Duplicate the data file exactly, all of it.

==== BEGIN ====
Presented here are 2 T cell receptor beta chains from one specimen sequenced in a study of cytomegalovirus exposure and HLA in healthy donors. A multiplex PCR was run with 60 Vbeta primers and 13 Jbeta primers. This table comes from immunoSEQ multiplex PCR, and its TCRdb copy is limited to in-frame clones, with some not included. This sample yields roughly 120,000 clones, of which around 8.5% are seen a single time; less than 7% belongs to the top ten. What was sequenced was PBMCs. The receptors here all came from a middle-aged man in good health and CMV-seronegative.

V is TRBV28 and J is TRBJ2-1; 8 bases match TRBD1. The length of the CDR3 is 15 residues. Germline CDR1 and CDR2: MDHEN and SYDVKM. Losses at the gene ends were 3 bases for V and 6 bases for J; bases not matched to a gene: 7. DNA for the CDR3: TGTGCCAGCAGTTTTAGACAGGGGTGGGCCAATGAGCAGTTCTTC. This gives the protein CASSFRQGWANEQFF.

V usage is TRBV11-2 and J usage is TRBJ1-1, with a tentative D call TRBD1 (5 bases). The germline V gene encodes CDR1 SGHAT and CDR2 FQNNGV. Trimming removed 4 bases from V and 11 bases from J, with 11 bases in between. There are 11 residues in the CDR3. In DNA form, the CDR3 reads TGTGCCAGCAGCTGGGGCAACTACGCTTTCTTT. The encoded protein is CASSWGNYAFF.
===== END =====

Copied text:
Presented here are 2 T cell receptor beta chains from one specimen sequenced in a study of cytomegalovirus exposure and HLA in healthy donors. A multiplex PCR was run with 60 Vbeta primers and 13 Jbeta primers. This table comes from immunoSEQ multiplex PCR, and its TCRdb copy is limited to in-frame clones, with some not included. This sample yields roughly 120,000 clones, of which around 8.5% are seen a single time; less than 7% belongs to the top ten. What was sequenced was PBMCs. The receptors here all came from a middle-aged man in good health and CMV-seronegative.

V is TRBV28 and J is TRBJ2-1; 8 bases match TRBD1. The length of the CDR3 is 15 residues. Germline CDR1 and CDR2: MDHEN and SYDVKM. Losses at the gene ends were 3 bases for V and 6 bases for J; bases not matched to a gene: 7. DNA for the CDR3: TGTGCCAGCAGTTTTAGACAGGGGTGGGCCAATGAGCAGTTCTTC. This gives the protein CASSFRQGWANEQFF.

V usage is TRBV11-2 and J usage is TRBJ1-1, with a tentative D call TRBD1 (5 bases). The germline V gene encodes CDR1 SGHAT and CDR2 FQNNGV. Trimming removed 4 bases from V and 11 bases from J, with 11 bases in between. There are 11 residues in the CDR3. In DNA form, the CDR3 reads TGTGCCAGCAGCTGGGGCAACTACGCTTTCTTT. The encoded protein is CASSWGNYAFF.